Well, yes… except that I am now learning that the requirements under the Wisconsin Public Records Law are very different for local government vs. state agencies (Of which the UW system was technically one!). This different status is making me study up on the idiosyncrasies of the parts of the law applicable to municipalities, and I am starting to make very good friends with folks in the City Attorney’s office for questions of records management jurisprudence. I’m also running into weird interactions with the City’s authority over records of city entities which are nonetheless incorporated at a quasi-state agency level, such as the Housing Authority. Lots of fun questions about whose records they are anyway and whether I, as records officer for the City proper, am able to tell them what they should do for their records.
The really “fun” part here, which I didn’t discover until my second week or so on the job, is that unlike UWM, the City of Milwaukee does not have a single centralized public records custodian. This means that when a department gets a public records request, someone from that department, who may or may not be an attorney, fills the request and applies the balancing test themselves. In a lot of cases the person in the department fulfilling these requests has been doing so for years, is aware of the intricacies of the law, and has a good handle on what should and shouldn’t be released. On the other hand, in many other cases, that expertise probably *doesn’t* exist—which means as City Records Officer, I’m going to be turned to for guidance. This puts a lot of pressure on me to bone up on the applicability of the various parts of the statute, provide more robust guidance for file management, etc. To be honest, working more actively with these requests is something that I’ve wanted to do for a while, but to be thrown in the deep end like this is a bit disorienting.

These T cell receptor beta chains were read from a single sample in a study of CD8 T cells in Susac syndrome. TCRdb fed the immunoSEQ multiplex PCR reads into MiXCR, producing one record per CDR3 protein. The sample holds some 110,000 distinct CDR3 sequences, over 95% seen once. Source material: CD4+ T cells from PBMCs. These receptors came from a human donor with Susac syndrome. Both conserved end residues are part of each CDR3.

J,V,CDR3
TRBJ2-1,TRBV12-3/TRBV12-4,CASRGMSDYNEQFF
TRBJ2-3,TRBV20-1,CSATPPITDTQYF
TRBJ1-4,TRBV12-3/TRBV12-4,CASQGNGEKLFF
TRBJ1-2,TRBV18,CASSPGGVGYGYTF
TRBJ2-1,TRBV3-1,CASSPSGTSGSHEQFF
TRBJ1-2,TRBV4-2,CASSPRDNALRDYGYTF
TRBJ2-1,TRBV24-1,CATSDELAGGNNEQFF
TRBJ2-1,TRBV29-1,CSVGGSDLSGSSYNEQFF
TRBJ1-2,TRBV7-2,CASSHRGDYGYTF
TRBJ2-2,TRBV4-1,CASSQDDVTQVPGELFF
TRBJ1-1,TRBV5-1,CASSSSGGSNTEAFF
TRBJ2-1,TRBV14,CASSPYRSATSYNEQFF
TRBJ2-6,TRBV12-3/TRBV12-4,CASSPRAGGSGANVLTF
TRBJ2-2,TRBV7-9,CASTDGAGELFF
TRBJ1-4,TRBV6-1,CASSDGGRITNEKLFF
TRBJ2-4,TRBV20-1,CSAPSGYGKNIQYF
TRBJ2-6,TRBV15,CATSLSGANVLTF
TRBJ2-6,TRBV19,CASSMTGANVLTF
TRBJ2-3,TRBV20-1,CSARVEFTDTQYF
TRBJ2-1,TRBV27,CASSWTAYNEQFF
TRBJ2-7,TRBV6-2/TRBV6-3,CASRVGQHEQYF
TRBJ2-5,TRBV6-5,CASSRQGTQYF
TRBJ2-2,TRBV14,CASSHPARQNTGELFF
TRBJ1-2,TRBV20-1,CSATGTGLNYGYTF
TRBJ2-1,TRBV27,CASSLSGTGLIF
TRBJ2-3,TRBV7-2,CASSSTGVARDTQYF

More local government please
So, as mentioned, lots of challenges in this new position. But good ones and solvable ones, I think (hope?). I’ve kind of barely scratched the surface of what I’m learning about local government records and about records management as a whole, so look for more posts on this blog about my experiences in my new RIM sector. One thing that I have noticed that seems consistent across sectors: nobody really knows what to do with email management. The more things change, the more they stay the same….